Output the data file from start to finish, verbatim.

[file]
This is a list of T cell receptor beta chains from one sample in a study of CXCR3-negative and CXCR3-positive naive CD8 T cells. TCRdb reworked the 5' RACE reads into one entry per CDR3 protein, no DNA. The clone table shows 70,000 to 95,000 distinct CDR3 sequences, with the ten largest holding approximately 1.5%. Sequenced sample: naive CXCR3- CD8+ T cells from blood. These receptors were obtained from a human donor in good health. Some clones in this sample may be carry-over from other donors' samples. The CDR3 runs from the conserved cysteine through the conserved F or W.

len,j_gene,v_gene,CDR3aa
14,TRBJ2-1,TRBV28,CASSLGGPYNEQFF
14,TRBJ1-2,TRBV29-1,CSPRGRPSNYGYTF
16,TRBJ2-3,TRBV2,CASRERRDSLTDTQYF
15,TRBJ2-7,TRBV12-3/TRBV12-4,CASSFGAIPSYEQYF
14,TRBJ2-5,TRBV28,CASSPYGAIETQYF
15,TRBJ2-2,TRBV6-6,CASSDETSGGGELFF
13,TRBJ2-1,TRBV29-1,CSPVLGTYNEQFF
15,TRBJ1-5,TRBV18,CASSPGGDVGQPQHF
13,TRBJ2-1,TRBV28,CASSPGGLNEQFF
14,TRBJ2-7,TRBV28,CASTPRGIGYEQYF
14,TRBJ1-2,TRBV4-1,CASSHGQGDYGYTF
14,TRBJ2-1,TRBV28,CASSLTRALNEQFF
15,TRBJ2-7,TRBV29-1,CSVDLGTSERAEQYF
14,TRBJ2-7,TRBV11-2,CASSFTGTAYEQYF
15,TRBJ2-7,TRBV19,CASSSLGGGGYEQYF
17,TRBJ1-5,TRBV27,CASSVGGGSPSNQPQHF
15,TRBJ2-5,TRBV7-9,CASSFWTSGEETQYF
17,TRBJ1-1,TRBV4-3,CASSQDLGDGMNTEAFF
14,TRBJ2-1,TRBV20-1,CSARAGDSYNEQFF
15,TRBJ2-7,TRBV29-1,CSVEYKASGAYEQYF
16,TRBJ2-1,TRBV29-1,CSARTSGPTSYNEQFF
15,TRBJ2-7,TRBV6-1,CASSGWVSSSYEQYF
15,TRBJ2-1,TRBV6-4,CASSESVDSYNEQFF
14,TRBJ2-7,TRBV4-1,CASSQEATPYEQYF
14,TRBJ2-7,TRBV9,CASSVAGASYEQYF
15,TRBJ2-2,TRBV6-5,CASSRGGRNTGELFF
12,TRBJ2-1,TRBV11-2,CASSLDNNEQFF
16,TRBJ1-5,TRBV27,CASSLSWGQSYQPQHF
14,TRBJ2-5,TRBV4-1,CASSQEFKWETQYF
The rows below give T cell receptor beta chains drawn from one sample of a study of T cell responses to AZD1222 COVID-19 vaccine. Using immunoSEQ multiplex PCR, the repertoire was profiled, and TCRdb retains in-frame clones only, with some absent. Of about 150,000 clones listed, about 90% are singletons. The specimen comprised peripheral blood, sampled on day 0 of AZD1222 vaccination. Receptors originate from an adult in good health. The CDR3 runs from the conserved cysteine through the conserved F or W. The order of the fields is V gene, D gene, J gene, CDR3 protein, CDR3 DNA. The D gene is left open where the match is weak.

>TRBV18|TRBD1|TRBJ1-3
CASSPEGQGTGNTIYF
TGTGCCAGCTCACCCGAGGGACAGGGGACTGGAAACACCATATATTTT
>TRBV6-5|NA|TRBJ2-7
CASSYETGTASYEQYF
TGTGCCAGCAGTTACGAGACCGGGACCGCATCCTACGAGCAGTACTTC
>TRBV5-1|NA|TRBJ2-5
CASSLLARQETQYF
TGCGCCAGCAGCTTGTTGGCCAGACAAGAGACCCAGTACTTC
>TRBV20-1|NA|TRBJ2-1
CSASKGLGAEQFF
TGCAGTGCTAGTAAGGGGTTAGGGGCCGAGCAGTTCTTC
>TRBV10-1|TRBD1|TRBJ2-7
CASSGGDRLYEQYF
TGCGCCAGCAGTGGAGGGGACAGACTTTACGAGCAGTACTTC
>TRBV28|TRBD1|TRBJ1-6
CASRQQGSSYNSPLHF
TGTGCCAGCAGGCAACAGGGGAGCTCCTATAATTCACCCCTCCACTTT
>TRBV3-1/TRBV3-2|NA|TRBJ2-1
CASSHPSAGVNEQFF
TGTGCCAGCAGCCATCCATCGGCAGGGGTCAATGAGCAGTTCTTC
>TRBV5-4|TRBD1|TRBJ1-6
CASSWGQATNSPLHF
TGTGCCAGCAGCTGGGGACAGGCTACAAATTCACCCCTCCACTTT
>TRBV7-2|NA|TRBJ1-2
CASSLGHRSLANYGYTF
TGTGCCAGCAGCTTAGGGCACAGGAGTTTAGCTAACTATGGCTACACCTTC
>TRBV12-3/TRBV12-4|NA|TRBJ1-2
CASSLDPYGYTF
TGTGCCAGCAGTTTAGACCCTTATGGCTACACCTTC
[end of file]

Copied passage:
This is a list of T cell receptor beta chains from one sample in a study of CXCR3-negative and CXCR3-positive naive CD8 T cells. TCRdb reworked the 5' RACE reads into one entry per CDR3 protein, no DNA. The clone table shows 70,000 to 95,000 distinct CDR3 sequences, with the ten largest holding approximately 1.5%. Sequenced sample: naive CXCR3- CD8+ T cells from blood. These receptors were obtained from a human donor in good health. Some clones in this sample may be carry-over from other donors' samples. The CDR3 runs from the conserved cysteine through the conserved F or W.

len,j_gene,v_gene,CDR3aa
14,TRBJ2-1,TRBV28,CASSLGGPYNEQFF
14,TRBJ1-2,TRBV29-1,CSPRGRPSNYGYTF
16,TRBJ2-3,TRBV2,CASRERRDSLTDTQYF
15,TRBJ2-7,TRBV12-3/TRBV12-4,CASSFGAIPSYEQYF
14,TRBJ2-5,TRBV28,CASSPYGAIETQYF
15,TRBJ2-2,TRBV6-6,CASSDETSGGGELFF
13,TRBJ2-1,TRBV29-1,CSPVLGTYNEQFF
15,TRBJ1-5,TRBV18,CASSPGGDVGQPQHF
13,TRBJ2-1,TRBV28,CASSPGGLNEQFF
14,TRBJ2-7,TRBV28,CASTPRGIGYEQYF
14,TRBJ1-2,TRBV4-1,CASSHGQGDYGYTF
14,TRBJ2-1,TRBV28,CASSLTRALNEQFF
15,TRBJ2-7,TRBV29-1,CSVDLGTSERAEQYF
14,TRBJ2-7,TRBV11-2,CASSFTGTAYEQYF
15,TRBJ2-7,TRBV19,CASSSLGGGGYEQYF
17,TRBJ1-5,TRBV27,CASSVGGGSPSNQPQHF
15,TRBJ2-5,TRBV7-9,CASSFWTSGEETQYF
17,TRBJ1-1,TRBV4-3,CASSQDLGDGMNTEAFF
14,TRBJ2-1,TRBV20-1,CSARAGDSYNEQFF
15,TRBJ2-7,TRBV29-1,CSVEYKASGAYEQYF
16,TRBJ2-1,TRBV29-1,CSARTSGPTSYNEQFF
15,TRBJ2-7,TRBV6-1,CASSGWVSSSYEQYF
15,TRBJ2-1,TRBV6-4,CASSESVDSYNEQFF
14,TRBJ2-7,TRBV4-1,CASSQEATPYEQYF
14,TRBJ2-7,TRBV9,CASSVAGASYEQYF
15,TRBJ2-2,TRBV6-5,CASSRGGRNTGELFF
12,TRBJ2-1,TRBV11-2,CASSLDNNEQFF
16,TRBJ1-5,TRBV27,CASSLSWGQSYQPQHF
14,TRBJ2-5,TRBV4-1,CASSQEFKWETQYF
The rows below give T cell receptor beta chains drawn from one sample of a study of T cell responses to AZD1222 COVID-19 vaccine. Using immunoSEQ multiplex PCR, the repertoire was profiled, and TCRdb retains in-frame clones only, with some absent. Of about 150,000 clones listed, about 90% are singletons. The specimen comprised peripheral blood, sampled on day 0 of AZD1222 vaccination. Receptors originate from an adult in good health. The CDR3 runs from the conserved cysteine through the conserved F or W. The order of the fields is V gene, D gene, J gene, CDR3 protein, CDR3 DNA. The D gene is left open where the match is weak.

>TRBV18|TRBD1|TRBJ1-3
CASSPEGQGTGNTIYF
TGTGCCAGCTCACCCGAGGGACAGGGGACTGGAAACACCATATATTTT
>TRBV6-5|NA|TRBJ2-7
CASSYETGTASYEQYF
TGTGCCAGCAGTTACGAGACCGGGACCGCATCCTACGAGCAGTACTTC
>TRBV5-1|NA|TRBJ2-5
CASSLLARQETQYF
TGCGCCAGCAGCTTGTTGGCCAGACAAGAGACCCAGTACTTC
>TRBV20-1|NA|TRBJ2-1
CSASKGLGAEQFF
TGCAGTGCTAGTAAGGGGTTAGGGGCCGAGCAGTTCTTC
>TRBV10-1|TRBD1|TRBJ2-7
CASSGGDRLYEQYF
TGCGCCAGCAGTGGAGGGGACAGACTTTACGAGCAGTACTTC
>TRBV28|TRBD1|TRBJ1-6
CASRQQGSSYNSPLHF
TGTGCCAGCAGGCAACAGGGGAGCTCCTATAATTCACCCCTCCACTTT
>TRBV3-1/TRBV3-2|NA|TRBJ2-1
CASSHPSAGVNEQFF
TGTGCCAGCAGCCATCCATCGGCAGGGGTCAATGAGCAGTTCTTC
>TRBV5-4|TRBD1|TRBJ1-6
CASSWGQATNSPLHF
TGTGCCAGCAGCTGGGGACAGGCTACAAATTCACCCCTCCACTTT
>TRBV7-2|NA|TRBJ1-2
CASSLGHRSLANYGYTF
TGTGCCAGCAGCTTAGGGCACAGGAGTTTAGCTAACTATGGCTACACCTTC
>TRBV12-3/TRBV12-4|NA|TRBJ1-2
CASSLDPYGYTF
TGTGCCAGCAGTTTAGACCCTTATGGCTACACCTTC